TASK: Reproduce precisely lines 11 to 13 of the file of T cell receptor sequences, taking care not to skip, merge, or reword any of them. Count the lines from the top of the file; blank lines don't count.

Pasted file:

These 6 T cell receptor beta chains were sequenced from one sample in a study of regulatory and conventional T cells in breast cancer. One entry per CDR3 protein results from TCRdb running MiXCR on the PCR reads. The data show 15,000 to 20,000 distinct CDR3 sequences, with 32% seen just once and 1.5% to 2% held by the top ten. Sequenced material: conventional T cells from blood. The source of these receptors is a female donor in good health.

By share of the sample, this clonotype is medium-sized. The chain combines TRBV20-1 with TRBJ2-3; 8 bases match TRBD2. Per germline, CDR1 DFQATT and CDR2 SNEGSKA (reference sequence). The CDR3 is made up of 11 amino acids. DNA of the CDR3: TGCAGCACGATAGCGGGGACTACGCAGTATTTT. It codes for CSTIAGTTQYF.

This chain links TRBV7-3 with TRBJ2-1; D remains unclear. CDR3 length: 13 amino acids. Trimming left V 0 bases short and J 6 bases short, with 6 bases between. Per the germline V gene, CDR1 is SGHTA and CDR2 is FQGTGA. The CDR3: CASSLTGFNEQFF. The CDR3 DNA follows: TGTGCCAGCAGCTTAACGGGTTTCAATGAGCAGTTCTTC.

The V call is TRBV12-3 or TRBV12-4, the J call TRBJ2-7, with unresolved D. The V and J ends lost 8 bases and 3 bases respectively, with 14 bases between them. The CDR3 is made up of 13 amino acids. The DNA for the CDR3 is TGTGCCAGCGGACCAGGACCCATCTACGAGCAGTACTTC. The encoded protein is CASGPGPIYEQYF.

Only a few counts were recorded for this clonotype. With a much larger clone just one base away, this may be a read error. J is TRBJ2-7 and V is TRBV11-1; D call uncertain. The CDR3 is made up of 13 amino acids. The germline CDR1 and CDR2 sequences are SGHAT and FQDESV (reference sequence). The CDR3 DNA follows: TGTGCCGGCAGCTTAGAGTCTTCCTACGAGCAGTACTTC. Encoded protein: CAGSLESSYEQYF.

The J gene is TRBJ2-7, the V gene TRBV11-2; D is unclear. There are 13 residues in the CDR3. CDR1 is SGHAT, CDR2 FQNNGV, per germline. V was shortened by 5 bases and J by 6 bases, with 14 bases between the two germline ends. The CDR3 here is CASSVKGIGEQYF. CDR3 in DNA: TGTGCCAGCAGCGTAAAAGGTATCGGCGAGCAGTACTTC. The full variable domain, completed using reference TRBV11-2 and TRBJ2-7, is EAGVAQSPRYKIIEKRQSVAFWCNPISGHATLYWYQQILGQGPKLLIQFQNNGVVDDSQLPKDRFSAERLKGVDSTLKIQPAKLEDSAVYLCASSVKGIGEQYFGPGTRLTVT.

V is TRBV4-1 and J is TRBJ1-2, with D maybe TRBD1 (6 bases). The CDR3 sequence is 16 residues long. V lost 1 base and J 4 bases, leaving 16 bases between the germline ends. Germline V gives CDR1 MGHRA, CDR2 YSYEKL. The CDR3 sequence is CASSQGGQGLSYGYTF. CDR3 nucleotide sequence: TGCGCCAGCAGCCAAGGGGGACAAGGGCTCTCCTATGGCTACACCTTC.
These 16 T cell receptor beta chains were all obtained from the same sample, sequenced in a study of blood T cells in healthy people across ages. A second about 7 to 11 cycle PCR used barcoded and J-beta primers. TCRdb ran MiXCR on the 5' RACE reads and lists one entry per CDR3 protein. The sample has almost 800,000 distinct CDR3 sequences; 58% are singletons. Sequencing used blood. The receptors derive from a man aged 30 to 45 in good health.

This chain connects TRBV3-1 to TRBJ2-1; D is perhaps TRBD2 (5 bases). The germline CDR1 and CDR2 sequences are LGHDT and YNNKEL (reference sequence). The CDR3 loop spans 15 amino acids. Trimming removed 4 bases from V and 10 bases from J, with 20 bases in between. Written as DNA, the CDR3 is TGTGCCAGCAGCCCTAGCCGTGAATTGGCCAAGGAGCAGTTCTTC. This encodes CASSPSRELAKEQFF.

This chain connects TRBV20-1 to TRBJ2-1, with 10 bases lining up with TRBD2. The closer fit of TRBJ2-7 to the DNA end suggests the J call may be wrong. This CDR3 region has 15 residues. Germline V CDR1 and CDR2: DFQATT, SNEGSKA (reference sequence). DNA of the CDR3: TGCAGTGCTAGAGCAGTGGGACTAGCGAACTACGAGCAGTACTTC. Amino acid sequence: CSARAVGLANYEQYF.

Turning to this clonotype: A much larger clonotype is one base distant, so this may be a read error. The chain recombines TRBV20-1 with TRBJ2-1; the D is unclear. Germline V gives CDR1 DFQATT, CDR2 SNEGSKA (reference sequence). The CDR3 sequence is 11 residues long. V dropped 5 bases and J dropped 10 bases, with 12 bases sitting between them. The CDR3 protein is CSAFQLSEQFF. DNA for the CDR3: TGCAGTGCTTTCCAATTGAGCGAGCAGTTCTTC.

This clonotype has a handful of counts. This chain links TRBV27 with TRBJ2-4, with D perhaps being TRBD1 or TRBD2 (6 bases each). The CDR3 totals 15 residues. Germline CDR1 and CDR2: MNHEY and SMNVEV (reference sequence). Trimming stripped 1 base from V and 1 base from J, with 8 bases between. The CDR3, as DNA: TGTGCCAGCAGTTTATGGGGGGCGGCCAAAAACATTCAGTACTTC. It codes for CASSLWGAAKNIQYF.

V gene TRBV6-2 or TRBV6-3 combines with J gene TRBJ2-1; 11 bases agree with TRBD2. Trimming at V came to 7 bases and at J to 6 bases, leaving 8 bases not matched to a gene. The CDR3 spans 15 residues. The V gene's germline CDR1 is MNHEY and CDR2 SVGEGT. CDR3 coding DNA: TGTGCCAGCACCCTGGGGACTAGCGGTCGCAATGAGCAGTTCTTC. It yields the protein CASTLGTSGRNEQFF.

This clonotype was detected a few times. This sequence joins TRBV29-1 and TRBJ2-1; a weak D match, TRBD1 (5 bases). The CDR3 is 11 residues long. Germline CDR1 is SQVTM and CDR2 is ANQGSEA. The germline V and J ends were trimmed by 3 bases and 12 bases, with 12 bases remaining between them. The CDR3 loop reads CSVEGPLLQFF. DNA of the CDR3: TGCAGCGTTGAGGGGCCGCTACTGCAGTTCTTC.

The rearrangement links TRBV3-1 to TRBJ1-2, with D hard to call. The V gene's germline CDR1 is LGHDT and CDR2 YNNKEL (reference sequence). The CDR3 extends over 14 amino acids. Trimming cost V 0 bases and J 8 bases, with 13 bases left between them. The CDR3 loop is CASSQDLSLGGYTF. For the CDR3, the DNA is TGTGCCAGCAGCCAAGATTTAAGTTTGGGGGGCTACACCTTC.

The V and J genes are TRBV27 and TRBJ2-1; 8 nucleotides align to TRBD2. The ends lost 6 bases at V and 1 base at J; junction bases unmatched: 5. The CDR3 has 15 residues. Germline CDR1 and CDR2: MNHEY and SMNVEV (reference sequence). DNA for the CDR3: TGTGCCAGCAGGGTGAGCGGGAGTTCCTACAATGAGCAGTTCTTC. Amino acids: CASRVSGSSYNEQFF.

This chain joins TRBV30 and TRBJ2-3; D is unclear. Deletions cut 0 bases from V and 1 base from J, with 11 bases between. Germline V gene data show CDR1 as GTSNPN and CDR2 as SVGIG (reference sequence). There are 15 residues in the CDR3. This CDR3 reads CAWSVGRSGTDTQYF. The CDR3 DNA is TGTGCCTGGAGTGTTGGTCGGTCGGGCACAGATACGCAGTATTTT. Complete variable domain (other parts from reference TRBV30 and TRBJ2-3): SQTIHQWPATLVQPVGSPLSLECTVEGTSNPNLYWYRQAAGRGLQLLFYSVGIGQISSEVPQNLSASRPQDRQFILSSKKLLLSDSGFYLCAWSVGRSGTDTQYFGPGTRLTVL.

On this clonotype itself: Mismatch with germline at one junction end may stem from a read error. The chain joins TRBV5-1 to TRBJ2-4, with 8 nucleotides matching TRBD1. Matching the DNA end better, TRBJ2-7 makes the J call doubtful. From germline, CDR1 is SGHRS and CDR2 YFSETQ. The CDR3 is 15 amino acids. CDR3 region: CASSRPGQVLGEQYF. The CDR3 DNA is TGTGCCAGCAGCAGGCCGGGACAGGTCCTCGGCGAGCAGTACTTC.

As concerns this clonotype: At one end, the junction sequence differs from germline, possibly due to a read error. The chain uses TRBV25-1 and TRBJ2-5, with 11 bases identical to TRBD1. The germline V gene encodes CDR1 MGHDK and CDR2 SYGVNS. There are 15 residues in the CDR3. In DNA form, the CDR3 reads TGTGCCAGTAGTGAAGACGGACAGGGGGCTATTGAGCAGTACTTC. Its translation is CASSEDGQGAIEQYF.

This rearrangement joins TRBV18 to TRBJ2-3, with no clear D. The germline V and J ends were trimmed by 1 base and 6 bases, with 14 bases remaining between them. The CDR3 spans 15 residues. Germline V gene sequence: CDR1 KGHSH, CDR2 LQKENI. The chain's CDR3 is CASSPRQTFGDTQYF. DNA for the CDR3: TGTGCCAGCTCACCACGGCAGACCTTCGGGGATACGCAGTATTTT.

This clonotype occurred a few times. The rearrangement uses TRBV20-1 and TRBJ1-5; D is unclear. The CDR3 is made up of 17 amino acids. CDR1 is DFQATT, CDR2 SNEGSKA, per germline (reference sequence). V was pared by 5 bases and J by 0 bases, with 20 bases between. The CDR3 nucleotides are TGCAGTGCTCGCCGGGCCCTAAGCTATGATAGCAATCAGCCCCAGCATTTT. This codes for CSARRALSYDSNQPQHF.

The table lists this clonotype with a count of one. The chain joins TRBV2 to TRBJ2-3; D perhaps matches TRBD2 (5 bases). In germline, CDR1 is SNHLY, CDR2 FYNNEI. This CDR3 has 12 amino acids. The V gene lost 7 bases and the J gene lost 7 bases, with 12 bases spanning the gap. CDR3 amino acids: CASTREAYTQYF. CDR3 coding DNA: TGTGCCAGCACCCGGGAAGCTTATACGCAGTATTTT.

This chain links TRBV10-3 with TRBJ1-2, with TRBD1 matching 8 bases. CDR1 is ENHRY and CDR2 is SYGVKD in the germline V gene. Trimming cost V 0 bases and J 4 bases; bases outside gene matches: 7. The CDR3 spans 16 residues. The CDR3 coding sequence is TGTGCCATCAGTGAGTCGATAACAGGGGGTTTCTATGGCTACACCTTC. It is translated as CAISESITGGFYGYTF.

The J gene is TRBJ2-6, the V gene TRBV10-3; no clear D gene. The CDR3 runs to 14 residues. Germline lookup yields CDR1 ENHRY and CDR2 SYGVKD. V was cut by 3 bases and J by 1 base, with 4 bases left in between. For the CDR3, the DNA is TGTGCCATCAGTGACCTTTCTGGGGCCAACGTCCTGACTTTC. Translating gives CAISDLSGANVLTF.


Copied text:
Turning to this clonotype: A much larger clonotype is one base distant, so this may be a read error. The chain recombines TRBV20-1 with TRBJ2-1; the D is unclear. Germline V gives CDR1 DFQATT, CDR2 SNEGSKA (reference sequence). The CDR3 sequence is 11 residues long. V dropped 5 bases and J dropped 10 bases, with 12 bases sitting between them. The CDR3 protein is CSAFQLSEQFF. DNA for the CDR3: TGCAGTGCTTTCCAATTGAGCGAGCAGTTCTTC.

This clonotype has a handful of counts. This chain links TRBV27 with TRBJ2-4, with D perhaps being TRBD1 or TRBD2 (6 bases each). The CDR3 totals 15 residues. Germline CDR1 and CDR2: MNHEY and SMNVEV (reference sequence). Trimming stripped 1 base from V and 1 base from J, with 8 bases between. The CDR3, as DNA: TGTGCCAGCAGTTTATGGGGGGCGGCCAAAAACATTCAGTACTTC. It codes for CASSLWGAAKNIQYF.

V gene TRBV6-2 or TRBV6-3 combines with J gene TRBJ2-1; 11 bases agree with TRBD2. Trimming at V came to 7 bases and at J to 6 bases, leaving 8 bases not matched to a gene. The CDR3 spans 15 residues. The V gene's germline CDR1 is MNHEY and CDR2 SVGEGT. CDR3 coding DNA: TGTGCCAGCACCCTGGGGACTAGCGGTCGCAATGAGCAGTTCTTC. It yields the protein CASTLGTSGRNEQFF.